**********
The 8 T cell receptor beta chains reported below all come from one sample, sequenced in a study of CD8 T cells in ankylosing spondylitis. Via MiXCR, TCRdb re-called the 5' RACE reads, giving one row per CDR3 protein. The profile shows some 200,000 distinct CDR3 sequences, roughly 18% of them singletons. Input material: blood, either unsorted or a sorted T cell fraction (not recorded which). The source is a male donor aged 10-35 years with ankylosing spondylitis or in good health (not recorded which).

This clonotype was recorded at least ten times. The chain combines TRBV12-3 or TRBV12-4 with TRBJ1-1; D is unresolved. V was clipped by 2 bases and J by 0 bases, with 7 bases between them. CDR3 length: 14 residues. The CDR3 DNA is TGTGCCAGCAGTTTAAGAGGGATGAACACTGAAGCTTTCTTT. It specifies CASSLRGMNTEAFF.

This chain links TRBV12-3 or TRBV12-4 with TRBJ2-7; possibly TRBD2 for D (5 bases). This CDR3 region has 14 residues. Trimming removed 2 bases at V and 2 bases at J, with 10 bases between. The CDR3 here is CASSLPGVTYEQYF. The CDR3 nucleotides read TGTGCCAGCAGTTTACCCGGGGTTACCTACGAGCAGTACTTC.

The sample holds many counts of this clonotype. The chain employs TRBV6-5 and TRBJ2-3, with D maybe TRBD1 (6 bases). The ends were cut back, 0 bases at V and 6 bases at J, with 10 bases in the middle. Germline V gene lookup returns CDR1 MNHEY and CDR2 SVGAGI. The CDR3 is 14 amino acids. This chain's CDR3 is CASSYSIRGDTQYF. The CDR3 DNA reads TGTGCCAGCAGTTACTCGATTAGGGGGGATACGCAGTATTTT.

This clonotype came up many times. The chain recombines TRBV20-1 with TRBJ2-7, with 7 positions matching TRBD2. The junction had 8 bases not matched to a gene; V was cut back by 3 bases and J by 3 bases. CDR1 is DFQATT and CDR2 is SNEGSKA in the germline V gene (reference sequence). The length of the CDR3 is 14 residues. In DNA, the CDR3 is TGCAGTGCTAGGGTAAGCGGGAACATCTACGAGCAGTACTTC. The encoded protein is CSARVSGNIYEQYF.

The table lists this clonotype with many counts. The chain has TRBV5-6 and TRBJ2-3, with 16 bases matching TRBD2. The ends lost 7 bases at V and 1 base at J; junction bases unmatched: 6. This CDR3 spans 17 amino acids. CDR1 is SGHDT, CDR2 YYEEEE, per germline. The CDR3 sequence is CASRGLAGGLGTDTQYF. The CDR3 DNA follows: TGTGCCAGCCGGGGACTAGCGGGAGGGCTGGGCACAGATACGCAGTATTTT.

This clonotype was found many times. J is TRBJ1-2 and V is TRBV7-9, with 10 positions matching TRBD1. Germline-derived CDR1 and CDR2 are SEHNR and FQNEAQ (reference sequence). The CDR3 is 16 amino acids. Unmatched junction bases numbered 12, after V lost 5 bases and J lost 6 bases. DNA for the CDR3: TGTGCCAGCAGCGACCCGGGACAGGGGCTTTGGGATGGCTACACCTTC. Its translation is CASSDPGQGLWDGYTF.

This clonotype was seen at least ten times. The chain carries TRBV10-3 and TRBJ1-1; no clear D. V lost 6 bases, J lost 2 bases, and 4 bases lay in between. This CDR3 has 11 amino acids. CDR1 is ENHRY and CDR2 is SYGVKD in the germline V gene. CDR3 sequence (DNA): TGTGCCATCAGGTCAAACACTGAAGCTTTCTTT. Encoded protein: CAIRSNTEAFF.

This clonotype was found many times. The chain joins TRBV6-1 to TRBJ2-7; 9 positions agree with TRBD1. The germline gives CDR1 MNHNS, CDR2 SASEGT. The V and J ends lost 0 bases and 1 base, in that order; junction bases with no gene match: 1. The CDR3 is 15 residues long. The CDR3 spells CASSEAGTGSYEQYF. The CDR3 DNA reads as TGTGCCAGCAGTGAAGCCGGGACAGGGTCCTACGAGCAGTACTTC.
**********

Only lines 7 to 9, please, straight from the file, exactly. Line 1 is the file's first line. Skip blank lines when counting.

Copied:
This clonotype was found many times. J is TRBJ1-2 and V is TRBV7-9, with 10 positions matching TRBD1. Germline-derived CDR1 and CDR2 are SEHNR and FQNEAQ (reference sequence). The CDR3 is 16 amino acids. Unmatched junction bases numbered 12, after V lost 5 bases and J lost 6 bases. DNA for the CDR3: TGTGCCAGCAGCGACCCGGGACAGGGGCTTTGGGATGGCTACACCTTC. Its translation is CASSDPGQGLWDGYTF.

This clonotype was seen at least ten times. The chain carries TRBV10-3 and TRBJ1-1; no clear D. V lost 6 bases, J lost 2 bases, and 4 bases lay in between. This CDR3 has 11 amino acids. CDR1 is ENHRY and CDR2 is SYGVKD in the germline V gene. CDR3 sequence (DNA): TGTGCCATCAGGTCAAACACTGAAGCTTTCTTT. Encoded protein: CAIRSNTEAFF.

This clonotype was found many times. The chain joins TRBV6-1 to TRBJ2-7; 9 positions agree with TRBD1. The germline gives CDR1 MNHNS, CDR2 SASEGT. The V and J ends lost 0 bases and 1 base, in that order; junction bases with no gene match: 1. The CDR3 is 15 residues long. The CDR3 spells CASSEAGTGSYEQYF. The CDR3 DNA reads as TGTGCCAGCAGTGAAGCCGGGACAGGGTCCTACGAGCAGTACTTC.